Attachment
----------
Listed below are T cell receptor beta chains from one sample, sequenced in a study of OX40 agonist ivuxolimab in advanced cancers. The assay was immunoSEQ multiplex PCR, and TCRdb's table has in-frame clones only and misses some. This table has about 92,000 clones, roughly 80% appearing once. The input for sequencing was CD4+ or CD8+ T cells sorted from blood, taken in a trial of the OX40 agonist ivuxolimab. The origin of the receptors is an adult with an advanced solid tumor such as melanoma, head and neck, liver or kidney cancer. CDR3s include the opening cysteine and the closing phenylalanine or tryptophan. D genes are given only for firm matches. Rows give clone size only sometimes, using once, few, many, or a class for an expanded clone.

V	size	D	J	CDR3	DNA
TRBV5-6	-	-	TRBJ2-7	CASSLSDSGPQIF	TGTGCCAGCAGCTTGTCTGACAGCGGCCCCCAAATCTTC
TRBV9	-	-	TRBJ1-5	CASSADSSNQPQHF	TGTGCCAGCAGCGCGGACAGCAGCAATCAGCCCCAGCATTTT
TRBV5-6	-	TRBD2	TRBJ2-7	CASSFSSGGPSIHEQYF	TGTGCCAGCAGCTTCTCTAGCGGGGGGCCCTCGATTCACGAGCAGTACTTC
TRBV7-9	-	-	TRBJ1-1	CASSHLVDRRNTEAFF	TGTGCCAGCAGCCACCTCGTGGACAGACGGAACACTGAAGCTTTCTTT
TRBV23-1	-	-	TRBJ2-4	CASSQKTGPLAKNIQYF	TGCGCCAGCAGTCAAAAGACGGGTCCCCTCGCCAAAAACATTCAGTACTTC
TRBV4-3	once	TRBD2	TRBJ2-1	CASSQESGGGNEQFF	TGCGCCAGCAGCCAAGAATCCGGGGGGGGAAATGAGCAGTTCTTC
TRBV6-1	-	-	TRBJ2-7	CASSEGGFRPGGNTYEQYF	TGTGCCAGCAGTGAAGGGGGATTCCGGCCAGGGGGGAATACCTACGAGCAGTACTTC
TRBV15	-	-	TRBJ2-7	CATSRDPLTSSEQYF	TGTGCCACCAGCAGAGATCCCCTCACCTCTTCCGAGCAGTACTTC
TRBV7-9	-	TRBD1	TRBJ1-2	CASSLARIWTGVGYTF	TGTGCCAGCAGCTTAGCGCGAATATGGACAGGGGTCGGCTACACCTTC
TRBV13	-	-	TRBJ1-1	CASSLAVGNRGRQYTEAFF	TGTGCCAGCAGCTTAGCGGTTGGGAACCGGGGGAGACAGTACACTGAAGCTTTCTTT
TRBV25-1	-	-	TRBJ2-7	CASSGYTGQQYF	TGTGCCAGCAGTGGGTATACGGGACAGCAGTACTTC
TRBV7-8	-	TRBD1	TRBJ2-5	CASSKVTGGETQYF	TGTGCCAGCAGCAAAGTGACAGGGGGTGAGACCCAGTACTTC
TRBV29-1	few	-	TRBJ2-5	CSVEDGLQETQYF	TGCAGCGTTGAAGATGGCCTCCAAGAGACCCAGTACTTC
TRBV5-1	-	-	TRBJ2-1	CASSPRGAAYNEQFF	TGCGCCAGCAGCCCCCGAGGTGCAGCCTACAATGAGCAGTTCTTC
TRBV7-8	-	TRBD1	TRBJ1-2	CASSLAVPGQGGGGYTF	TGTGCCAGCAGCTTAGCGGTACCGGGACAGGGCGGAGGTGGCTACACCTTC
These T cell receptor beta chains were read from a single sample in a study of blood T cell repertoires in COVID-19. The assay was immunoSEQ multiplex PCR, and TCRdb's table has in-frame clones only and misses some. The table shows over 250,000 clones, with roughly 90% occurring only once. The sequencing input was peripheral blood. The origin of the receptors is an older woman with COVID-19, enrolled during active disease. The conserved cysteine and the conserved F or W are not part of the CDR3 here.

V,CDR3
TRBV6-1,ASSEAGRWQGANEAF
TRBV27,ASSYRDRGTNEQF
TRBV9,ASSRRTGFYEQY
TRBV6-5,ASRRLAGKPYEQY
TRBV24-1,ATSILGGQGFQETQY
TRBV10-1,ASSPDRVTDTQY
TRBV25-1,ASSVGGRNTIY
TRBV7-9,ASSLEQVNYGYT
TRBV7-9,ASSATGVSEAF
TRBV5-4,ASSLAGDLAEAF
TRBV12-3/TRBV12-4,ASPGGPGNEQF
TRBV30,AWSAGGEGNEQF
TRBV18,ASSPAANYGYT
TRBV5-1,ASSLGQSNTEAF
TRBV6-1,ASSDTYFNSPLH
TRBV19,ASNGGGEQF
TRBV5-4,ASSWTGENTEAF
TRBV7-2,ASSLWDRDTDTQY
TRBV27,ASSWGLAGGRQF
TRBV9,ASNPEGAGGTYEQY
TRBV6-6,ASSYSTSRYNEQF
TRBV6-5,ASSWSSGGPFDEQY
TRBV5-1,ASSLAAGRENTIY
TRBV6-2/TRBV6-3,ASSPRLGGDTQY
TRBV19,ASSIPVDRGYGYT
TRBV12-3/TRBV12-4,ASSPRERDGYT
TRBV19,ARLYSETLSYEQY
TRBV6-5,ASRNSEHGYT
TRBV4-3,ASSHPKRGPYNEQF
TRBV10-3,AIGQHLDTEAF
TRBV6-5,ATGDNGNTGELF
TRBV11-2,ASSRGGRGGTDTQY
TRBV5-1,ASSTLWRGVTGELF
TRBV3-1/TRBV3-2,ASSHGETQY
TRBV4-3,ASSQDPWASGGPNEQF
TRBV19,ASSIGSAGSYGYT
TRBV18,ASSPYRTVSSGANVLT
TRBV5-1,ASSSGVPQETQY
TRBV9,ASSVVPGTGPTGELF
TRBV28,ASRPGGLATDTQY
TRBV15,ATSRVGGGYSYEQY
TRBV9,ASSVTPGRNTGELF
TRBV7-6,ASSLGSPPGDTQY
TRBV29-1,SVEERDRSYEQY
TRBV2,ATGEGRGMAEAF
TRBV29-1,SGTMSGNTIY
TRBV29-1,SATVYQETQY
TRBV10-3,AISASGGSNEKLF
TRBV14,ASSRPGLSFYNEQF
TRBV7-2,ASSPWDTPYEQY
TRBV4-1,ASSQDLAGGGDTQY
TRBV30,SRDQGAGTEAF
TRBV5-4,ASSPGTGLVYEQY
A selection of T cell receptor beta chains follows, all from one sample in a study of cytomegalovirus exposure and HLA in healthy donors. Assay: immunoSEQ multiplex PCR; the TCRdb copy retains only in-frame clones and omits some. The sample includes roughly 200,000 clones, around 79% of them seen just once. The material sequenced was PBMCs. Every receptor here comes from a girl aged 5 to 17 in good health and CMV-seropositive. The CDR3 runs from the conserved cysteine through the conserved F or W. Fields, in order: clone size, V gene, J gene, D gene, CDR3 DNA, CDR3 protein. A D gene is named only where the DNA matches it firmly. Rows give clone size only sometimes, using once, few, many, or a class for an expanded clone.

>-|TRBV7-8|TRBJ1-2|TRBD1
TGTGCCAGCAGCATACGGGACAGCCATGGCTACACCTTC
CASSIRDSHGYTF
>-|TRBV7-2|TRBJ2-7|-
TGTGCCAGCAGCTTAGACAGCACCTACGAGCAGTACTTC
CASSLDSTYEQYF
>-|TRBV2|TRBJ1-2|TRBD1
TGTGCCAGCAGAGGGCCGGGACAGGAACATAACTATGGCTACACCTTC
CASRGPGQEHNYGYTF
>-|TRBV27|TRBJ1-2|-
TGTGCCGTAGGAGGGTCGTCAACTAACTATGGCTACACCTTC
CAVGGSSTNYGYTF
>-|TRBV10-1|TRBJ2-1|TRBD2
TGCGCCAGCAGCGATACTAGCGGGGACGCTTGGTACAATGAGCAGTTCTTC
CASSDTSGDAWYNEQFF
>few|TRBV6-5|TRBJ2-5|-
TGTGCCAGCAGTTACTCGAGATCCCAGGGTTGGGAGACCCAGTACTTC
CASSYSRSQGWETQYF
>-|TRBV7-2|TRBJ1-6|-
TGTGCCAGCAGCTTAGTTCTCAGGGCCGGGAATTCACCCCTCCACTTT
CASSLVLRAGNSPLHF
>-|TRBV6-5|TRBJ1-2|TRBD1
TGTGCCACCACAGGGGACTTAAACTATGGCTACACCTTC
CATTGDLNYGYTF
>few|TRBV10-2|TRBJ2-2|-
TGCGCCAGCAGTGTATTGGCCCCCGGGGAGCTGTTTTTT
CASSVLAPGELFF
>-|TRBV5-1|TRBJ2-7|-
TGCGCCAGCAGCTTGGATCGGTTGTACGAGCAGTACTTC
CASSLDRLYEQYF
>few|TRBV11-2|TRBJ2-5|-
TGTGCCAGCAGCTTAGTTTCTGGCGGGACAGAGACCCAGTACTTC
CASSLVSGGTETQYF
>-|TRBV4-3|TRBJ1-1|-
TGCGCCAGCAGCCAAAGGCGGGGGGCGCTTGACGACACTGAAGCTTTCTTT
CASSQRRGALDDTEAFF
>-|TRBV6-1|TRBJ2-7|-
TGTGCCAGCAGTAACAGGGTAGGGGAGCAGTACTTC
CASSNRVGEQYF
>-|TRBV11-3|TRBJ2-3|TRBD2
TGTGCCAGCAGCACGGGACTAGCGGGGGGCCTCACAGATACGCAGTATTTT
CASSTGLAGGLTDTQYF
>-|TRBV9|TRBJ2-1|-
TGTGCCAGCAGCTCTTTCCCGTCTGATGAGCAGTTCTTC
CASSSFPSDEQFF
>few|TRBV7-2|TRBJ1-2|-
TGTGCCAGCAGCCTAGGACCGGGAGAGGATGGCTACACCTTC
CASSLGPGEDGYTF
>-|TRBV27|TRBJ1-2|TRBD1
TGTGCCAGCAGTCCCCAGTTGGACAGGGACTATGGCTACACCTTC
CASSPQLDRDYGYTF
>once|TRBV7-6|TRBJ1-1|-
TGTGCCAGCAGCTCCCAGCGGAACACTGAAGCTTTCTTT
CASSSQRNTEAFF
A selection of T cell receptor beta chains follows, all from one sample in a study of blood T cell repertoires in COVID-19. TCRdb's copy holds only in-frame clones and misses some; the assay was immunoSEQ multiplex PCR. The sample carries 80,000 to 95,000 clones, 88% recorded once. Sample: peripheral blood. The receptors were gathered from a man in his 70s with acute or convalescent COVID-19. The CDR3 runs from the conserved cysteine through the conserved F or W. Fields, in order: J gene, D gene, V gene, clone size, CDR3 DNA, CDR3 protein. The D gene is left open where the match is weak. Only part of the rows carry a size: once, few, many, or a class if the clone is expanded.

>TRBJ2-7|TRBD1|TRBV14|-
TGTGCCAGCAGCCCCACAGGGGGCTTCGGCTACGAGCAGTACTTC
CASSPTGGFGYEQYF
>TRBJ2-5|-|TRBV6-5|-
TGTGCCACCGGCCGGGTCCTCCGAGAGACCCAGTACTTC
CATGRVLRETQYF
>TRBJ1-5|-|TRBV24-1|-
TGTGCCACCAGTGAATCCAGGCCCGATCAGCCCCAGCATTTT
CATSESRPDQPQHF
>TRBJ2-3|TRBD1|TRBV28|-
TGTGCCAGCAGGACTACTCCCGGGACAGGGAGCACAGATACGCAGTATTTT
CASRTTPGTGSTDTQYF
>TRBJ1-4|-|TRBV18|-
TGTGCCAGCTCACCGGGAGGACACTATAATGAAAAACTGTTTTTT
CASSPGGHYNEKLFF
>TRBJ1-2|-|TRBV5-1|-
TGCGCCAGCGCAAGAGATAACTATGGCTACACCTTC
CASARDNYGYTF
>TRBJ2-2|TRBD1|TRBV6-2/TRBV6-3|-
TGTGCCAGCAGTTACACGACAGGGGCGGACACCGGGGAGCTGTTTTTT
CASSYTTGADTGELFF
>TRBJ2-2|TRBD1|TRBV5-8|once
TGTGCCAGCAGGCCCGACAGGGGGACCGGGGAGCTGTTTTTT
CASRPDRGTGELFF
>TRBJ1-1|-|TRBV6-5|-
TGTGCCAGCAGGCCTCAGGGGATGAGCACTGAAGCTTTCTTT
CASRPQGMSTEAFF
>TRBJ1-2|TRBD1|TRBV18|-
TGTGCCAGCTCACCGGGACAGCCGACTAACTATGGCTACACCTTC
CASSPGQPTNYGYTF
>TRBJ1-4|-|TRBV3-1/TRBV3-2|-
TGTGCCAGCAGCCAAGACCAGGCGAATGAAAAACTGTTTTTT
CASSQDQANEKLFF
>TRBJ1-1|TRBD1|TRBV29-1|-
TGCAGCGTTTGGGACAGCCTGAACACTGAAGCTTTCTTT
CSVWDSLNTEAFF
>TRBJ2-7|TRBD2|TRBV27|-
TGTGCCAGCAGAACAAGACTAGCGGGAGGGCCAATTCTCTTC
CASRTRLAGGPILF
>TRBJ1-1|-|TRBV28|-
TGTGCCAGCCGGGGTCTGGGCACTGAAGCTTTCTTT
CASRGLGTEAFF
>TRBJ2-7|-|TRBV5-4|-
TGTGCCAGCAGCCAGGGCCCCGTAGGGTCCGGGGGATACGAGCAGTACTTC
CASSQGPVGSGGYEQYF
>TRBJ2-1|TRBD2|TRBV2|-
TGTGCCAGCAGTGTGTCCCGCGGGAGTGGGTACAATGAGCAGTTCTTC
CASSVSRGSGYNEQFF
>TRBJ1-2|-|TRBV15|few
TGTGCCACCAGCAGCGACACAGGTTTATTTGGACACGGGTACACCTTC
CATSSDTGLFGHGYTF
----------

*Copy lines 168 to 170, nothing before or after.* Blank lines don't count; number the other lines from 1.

>TRBJ1-1|-|TRBV28|-
TGTGCCAGCCGGGGTCTGGGCACTGAAGCTTTCTTT
CASRGLGTEAFF